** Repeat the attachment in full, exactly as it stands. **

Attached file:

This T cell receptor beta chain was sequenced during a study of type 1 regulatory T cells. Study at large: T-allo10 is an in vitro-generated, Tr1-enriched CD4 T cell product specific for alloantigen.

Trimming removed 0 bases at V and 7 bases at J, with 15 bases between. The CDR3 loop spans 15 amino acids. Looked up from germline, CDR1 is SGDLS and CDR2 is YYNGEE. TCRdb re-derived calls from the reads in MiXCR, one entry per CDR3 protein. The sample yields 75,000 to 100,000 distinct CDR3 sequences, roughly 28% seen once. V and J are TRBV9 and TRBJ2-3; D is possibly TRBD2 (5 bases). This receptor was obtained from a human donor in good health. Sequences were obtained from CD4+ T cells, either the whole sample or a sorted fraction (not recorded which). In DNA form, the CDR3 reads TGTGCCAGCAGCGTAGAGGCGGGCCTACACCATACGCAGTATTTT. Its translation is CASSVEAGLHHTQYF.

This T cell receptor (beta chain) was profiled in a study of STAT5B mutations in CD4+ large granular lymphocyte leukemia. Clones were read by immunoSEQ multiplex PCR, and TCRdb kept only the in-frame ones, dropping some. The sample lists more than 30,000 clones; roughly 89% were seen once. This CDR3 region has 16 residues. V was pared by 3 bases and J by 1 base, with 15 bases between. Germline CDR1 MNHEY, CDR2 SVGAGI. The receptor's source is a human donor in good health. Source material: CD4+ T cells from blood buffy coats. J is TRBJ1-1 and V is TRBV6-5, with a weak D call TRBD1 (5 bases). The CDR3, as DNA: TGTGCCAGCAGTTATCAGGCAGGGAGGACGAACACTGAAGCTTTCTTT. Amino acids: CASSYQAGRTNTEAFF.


This T cell receptor beta chain was sequenced during a study of type 1 regulatory T cells. Study at large: T-allo10 is an in vitro-generated, Tr1-enriched CD4 T cell product specific for alloantigen.

Trimming removed 0 bases at V and 7 bases at J, with 15 bases between. The CDR3 loop spans 15 amino acids. Looked up from germline, CDR1 is SGDLS and CDR2 is YYNGEE. TCRdb re-derived calls from the reads in MiXCR, one entry per CDR3 protein. The sample yields 75,000 to 100,000 distinct CDR3 sequences, roughly 28% seen once. V and J are TRBV9 and TRBJ2-3; D is possibly TRBD2 (5 bases). This receptor was obtained from a human donor in good health. Sequences were obtained from CD4+ T cells, either the whole sample or a sorted fraction (not recorded which). In DNA form, the CDR3 reads TGTGCCAGCAGCGTAGAGGCGGGCCTACACCATACGCAGTATTTT. Its translation is CASSVEAGLHHTQYF.

This T cell receptor (beta chain) was profiled in a study of STAT5B mutations in CD4+ large granular lymphocyte leukemia. Clones were read by immunoSEQ multiplex PCR, and TCRdb kept only the in-frame ones, dropping some. The sample lists more than 30,000 clones; roughly 89% were seen once. This CDR3 region has 16 residues. V was pared by 3 bases and J by 1 base, with 15 bases between. Germline CDR1 MNHEY, CDR2 SVGAGI. The receptor's source is a human donor in good health. Source material: CD4+ T cells from blood buffy coats. J is TRBJ1-1 and V is TRBV6-5, with a weak D call TRBD1 (5 bases). The CDR3, as DNA: TGTGCCAGCAGTTATCAGGCAGGGAGGACGAACACTGAAGCTTTCTTT. Amino acids: CASSYQAGRTNTEAFF.